You are invited to comment here or to email me at

Lamp of Learning image from Wikimedia

Thursday, May 10, 2012

A Myth Is Born

In a recent blog post in the Guardian, author Pamela Ravasio makes the assertion that the popularity of cotton for fashion is driving farmers to increase land devoted to cotton at the expense of food production (title: "Does fashion fuel food shortages").  This is based on the staggeringly absurd planting area "statistics" in this paragraph:

"Of a world crop production of 2748.2 million tonnes (2011), only 4% was cotton, the most popular of fibre crops. However the picture manifests itself very differently if land usage is the measure to go by: the plantations of the three largest cotton growers - the US, China and India - alone account for 50 million acres, 42% of all agricultural land. In contrast, food crops amount to some 40 million acres and fuel crops to 32 million acres." (underlining mine).

Seriously?  Did Dr. Ravasio and any sort of editor at the Guardian publish that without thinking, "hey, that can't be right?"  More cotton than food crops?  

According to the USDA (see graph above), cotton is planted on around 80 million acres globally.  That is a substantial area, but global arable land is nearly 14 million square kilometers, or 3.4 billion acres.  That would mean that cotton represents 2.35% of arable land.  By FAO's "agricultural land" definition, that much cotton represents only 0.7% of of the 12 billion total acres.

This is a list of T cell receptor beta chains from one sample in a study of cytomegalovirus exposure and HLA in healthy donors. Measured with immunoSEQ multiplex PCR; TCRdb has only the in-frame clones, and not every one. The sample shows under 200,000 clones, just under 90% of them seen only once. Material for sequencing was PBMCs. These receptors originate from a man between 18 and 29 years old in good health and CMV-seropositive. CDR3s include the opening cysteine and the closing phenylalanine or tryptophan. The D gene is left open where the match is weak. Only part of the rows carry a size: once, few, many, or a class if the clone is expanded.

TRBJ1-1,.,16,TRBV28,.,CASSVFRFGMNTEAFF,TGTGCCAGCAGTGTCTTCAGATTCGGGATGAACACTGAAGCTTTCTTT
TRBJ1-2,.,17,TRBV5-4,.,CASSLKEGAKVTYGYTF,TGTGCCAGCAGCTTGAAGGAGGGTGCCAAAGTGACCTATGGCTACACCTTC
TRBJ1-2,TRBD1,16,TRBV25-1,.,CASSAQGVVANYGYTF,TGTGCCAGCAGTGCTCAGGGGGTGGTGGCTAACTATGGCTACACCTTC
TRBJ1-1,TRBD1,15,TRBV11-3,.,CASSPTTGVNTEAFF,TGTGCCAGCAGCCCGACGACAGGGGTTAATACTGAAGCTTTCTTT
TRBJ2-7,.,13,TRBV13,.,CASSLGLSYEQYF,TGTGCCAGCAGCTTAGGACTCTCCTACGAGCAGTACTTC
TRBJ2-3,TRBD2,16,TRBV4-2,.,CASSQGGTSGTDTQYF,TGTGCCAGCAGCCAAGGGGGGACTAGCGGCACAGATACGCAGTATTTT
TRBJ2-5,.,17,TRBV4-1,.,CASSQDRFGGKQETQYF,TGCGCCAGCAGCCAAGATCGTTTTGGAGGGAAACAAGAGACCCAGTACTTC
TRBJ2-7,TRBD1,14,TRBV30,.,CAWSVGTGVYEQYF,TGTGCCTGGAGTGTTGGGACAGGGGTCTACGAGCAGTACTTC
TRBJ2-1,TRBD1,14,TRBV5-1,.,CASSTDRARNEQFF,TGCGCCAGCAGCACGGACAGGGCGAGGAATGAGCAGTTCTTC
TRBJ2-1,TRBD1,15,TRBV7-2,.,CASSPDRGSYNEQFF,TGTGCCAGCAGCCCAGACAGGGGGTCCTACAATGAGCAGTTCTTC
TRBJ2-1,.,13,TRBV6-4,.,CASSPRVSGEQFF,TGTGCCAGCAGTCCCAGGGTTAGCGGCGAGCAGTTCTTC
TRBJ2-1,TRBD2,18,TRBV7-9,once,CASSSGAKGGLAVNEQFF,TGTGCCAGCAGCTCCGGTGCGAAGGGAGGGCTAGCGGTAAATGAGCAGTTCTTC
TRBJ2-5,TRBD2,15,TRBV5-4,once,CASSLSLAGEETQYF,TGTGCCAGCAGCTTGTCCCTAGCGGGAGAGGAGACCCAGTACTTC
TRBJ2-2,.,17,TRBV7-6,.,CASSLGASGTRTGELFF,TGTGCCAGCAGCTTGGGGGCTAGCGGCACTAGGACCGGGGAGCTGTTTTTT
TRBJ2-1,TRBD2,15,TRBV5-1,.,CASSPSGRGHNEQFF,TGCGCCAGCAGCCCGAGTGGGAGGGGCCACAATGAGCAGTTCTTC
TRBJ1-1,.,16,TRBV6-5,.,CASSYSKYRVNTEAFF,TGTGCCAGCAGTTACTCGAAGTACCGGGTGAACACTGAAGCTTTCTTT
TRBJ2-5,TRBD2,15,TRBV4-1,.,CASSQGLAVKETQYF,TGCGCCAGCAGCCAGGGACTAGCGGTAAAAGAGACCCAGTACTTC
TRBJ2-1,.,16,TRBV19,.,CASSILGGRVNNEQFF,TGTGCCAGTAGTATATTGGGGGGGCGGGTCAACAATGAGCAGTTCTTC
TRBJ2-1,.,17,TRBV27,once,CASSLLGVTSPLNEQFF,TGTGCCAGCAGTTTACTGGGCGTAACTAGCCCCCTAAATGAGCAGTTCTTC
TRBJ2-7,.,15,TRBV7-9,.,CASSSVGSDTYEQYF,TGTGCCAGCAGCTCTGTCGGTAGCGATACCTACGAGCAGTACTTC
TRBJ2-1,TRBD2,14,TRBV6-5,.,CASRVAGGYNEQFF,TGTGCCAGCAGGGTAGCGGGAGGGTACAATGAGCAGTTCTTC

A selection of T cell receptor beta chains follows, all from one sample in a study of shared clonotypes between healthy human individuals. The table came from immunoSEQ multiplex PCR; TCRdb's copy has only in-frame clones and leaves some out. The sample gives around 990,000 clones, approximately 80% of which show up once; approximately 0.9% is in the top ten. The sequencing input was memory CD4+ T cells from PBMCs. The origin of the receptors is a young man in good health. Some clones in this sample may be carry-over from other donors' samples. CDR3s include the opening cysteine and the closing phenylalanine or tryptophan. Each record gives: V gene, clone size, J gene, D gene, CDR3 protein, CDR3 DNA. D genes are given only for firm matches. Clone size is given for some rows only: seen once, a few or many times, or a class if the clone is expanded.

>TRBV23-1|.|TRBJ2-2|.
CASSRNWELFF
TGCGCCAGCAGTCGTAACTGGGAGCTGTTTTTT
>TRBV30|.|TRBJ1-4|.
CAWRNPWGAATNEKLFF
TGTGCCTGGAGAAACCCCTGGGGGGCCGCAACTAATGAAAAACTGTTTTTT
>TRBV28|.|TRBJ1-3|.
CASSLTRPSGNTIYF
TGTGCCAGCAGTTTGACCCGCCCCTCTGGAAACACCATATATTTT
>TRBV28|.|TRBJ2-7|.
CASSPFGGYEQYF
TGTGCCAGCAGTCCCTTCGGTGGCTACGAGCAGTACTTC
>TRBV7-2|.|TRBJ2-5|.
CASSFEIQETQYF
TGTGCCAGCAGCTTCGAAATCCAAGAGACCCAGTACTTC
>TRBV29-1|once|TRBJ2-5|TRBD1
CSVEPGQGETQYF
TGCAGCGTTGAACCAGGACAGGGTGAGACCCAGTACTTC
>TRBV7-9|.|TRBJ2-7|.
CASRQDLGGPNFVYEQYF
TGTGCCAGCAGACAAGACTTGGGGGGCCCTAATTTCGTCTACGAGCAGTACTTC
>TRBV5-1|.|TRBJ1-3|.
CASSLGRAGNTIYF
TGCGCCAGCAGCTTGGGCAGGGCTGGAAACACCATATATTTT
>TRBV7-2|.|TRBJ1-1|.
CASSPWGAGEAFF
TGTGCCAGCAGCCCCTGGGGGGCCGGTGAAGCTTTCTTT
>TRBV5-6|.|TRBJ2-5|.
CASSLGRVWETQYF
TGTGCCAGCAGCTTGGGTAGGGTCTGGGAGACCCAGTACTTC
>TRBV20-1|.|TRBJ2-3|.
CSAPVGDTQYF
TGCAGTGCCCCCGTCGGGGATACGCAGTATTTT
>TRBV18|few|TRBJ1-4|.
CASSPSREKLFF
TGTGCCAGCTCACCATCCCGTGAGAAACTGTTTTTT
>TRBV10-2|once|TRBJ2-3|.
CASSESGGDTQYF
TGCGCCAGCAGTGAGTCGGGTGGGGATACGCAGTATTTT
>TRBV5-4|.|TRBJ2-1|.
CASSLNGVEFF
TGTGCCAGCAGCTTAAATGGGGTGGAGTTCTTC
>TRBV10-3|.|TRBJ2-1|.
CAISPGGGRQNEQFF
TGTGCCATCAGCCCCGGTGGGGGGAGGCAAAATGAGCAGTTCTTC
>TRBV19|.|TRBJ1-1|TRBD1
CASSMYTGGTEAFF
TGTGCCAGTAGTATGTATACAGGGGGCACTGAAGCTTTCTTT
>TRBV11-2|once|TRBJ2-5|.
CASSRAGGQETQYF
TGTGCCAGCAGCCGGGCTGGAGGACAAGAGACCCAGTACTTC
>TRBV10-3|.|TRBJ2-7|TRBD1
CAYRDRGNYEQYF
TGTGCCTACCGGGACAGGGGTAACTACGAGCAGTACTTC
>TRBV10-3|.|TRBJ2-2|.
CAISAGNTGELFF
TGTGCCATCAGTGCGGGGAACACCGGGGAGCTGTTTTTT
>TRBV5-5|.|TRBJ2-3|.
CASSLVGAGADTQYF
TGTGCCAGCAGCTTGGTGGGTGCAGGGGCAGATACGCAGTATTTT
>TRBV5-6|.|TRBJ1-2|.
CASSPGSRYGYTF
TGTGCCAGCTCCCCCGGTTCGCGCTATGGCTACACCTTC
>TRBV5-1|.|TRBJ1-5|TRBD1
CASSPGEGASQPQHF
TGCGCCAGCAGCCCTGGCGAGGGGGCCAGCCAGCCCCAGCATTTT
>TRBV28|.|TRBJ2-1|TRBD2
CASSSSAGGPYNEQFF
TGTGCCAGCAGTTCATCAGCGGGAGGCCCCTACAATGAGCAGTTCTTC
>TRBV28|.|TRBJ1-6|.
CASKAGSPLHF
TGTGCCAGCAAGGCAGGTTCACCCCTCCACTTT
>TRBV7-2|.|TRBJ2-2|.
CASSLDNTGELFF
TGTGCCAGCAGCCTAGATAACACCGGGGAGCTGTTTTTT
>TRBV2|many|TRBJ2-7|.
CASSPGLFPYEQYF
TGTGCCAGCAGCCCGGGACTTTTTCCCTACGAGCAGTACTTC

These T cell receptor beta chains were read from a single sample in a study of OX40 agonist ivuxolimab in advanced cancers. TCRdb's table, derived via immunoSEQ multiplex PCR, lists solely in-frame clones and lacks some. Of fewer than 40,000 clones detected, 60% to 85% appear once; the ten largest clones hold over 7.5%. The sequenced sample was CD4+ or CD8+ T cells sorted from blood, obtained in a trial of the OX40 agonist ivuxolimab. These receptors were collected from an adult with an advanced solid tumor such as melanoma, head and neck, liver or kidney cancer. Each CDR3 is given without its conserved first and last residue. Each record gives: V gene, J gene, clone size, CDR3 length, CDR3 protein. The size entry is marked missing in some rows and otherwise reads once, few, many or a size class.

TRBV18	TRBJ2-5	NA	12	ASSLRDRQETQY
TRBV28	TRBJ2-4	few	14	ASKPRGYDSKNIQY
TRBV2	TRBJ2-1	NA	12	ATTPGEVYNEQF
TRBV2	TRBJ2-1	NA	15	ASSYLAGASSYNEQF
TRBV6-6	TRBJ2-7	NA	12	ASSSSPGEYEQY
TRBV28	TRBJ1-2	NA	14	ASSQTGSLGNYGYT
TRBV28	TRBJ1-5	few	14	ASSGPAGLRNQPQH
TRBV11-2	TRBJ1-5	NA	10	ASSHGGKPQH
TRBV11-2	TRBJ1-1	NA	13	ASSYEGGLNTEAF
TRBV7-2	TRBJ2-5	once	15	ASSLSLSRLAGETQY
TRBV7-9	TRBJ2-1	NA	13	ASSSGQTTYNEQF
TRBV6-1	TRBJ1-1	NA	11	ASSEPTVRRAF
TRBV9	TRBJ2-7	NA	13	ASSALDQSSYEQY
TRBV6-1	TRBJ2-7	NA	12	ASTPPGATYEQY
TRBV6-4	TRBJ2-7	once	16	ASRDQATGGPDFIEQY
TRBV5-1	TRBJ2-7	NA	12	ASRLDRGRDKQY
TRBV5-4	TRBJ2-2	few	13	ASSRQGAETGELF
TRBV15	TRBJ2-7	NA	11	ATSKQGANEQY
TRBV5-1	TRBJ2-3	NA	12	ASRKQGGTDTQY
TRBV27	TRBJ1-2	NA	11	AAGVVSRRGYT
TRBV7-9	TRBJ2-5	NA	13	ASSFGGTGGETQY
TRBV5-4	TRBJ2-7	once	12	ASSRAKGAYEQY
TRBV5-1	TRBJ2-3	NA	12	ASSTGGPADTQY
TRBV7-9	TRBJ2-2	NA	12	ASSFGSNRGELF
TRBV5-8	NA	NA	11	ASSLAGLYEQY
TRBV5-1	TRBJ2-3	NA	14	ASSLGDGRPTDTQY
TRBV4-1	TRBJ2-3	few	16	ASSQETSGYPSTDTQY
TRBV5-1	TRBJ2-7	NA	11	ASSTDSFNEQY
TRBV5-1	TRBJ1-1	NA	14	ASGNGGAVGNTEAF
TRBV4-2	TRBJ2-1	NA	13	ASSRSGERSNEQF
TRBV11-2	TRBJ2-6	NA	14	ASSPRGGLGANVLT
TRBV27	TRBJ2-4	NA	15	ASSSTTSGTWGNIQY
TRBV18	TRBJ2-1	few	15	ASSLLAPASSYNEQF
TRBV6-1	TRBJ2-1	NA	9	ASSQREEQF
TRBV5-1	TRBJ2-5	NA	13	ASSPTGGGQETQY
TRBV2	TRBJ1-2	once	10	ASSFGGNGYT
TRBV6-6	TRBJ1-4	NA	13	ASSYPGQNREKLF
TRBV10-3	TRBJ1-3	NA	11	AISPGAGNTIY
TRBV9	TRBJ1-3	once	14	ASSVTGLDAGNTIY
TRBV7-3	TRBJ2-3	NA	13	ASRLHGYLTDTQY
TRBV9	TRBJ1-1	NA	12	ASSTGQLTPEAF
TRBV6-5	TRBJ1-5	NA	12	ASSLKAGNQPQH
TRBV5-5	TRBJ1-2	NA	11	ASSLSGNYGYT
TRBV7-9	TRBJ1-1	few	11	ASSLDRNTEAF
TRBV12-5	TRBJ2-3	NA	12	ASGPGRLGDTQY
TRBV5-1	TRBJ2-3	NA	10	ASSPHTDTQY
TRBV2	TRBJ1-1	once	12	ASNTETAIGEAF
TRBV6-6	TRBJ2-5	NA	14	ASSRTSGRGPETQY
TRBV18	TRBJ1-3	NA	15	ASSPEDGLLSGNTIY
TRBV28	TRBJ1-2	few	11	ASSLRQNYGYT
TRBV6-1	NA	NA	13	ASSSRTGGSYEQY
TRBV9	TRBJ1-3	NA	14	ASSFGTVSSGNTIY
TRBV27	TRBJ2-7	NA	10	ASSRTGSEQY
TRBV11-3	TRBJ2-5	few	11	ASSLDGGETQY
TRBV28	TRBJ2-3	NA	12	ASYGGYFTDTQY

As transparently erroneous as this Guardian article was, it was quickly picked up by a variety of "green" sites. (Take Part, Triple Pundit, Specialty Cellulose).  A similar argument with less ridiculous statistics was made on Mother Earth News.  We can now probably expect to see "cotton vs food" in the lexicon of anti agriculture myths.  Thus a myth is born and it will be believed by a credulous audience.

Dr Ravasio describes herself as "an independent researcher, journalist and consultant specializing in sustainable fashion businesses processes. Experienced in cross-continental strategic project management, she is a consultant for the Ethical Fashion Consultancy. I have written to the consulting group suggesting that they might check the statistics and ask the Guardian to take down the article since its entire premise is based on bad data.